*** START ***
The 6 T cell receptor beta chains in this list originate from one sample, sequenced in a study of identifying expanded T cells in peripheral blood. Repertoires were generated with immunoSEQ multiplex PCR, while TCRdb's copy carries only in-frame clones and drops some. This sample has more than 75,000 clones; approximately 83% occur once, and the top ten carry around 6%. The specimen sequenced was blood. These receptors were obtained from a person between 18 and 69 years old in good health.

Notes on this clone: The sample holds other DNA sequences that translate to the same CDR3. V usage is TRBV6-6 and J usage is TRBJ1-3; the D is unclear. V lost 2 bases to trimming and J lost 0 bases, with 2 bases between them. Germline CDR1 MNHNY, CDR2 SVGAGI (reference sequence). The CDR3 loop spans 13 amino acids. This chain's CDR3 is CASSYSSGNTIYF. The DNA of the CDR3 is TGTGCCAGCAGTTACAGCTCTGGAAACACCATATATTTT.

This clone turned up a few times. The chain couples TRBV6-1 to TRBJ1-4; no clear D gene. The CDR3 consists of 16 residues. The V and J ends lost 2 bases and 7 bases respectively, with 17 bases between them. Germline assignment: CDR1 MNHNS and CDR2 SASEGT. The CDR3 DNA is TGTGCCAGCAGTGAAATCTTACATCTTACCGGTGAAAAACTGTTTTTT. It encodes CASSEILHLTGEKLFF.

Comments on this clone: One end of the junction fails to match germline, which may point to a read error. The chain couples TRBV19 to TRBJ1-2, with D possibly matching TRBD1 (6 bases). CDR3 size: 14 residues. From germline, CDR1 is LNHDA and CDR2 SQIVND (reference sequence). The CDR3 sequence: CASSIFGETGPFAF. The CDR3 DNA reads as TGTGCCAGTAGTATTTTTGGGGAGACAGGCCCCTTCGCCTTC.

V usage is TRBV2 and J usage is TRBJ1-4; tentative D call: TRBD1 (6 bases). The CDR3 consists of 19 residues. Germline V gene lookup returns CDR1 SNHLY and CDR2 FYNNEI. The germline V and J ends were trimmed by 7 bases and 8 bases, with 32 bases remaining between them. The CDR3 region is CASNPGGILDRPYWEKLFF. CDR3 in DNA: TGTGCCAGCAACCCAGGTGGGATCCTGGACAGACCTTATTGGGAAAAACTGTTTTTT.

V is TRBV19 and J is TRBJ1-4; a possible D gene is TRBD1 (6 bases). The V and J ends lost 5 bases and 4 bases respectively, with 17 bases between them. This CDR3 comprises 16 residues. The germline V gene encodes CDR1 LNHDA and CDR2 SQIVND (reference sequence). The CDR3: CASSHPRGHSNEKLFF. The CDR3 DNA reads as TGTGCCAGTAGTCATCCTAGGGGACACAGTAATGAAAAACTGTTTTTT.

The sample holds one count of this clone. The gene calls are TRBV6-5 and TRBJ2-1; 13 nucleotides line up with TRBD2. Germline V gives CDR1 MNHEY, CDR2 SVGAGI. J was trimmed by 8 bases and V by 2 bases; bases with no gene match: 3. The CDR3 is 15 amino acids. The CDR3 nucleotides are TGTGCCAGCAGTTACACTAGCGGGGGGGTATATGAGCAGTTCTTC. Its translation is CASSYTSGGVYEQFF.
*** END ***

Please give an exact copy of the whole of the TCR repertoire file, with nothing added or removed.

The 6 T cell receptor beta chains in this list originate from one sample, sequenced in a study of identifying expanded T cells in peripheral blood. Repertoires were generated with immunoSEQ multiplex PCR, while TCRdb's copy carries only in-frame clones and drops some. This sample has more than 75,000 clones; approximately 83% occur once, and the top ten carry around 6%. The specimen sequenced was blood. These receptors were obtained from a person between 18 and 69 years old in good health.

Notes on this clone: The sample holds other DNA sequences that translate to the same CDR3. V usage is TRBV6-6 and J usage is TRBJ1-3; the D is unclear. V lost 2 bases to trimming and J lost 0 bases, with 2 bases between them. Germline CDR1 MNHNY, CDR2 SVGAGI (reference sequence). The CDR3 loop spans 13 amino acids. This chain's CDR3 is CASSYSSGNTIYF. The DNA of the CDR3 is TGTGCCAGCAGTTACAGCTCTGGAAACACCATATATTTT.

This clone turned up a few times. The chain couples TRBV6-1 to TRBJ1-4; no clear D gene. The CDR3 consists of 16 residues. The V and J ends lost 2 bases and 7 bases respectively, with 17 bases between them. Germline assignment: CDR1 MNHNS and CDR2 SASEGT. The CDR3 DNA is TGTGCCAGCAGTGAAATCTTACATCTTACCGGTGAAAAACTGTTTTTT. It encodes CASSEILHLTGEKLFF.

Comments on this clone: One end of the junction fails to match germline, which may point to a read error. The chain couples TRBV19 to TRBJ1-2, with D possibly matching TRBD1 (6 bases). CDR3 size: 14 residues. From germline, CDR1 is LNHDA and CDR2 SQIVND (reference sequence). The CDR3 sequence: CASSIFGETGPFAF. The CDR3 DNA reads as TGTGCCAGTAGTATTTTTGGGGAGACAGGCCCCTTCGCCTTC.

V usage is TRBV2 and J usage is TRBJ1-4; tentative D call: TRBD1 (6 bases). The CDR3 consists of 19 residues. Germline V gene lookup returns CDR1 SNHLY and CDR2 FYNNEI. The germline V and J ends were trimmed by 7 bases and 8 bases, with 32 bases remaining between them. The CDR3 region is CASNPGGILDRPYWEKLFF. CDR3 in DNA: TGTGCCAGCAACCCAGGTGGGATCCTGGACAGACCTTATTGGGAAAAACTGTTTTTT.

V is TRBV19 and J is TRBJ1-4; a possible D gene is TRBD1 (6 bases). The V and J ends lost 5 bases and 4 bases respectively, with 17 bases between them. This CDR3 comprises 16 residues. The germline V gene encodes CDR1 LNHDA and CDR2 SQIVND (reference sequence). The CDR3: CASSHPRGHSNEKLFF. The CDR3 DNA reads as TGTGCCAGTAGTCATCCTAGGGGACACAGTAATGAAAAACTGTTTTTT.

The sample holds one count of this clone. The gene calls are TRBV6-5 and TRBJ2-1; 13 nucleotides line up with TRBD2. Germline V gives CDR1 MNHEY, CDR2 SVGAGI. J was trimmed by 8 bases and V by 2 bases; bases with no gene match: 3. The CDR3 is 15 amino acids. The CDR3 nucleotides are TGTGCCAGCAGTTACACTAGCGGGGGGGTATATGAGCAGTTCTTC. Its translation is CASSYTSGGVYEQFF.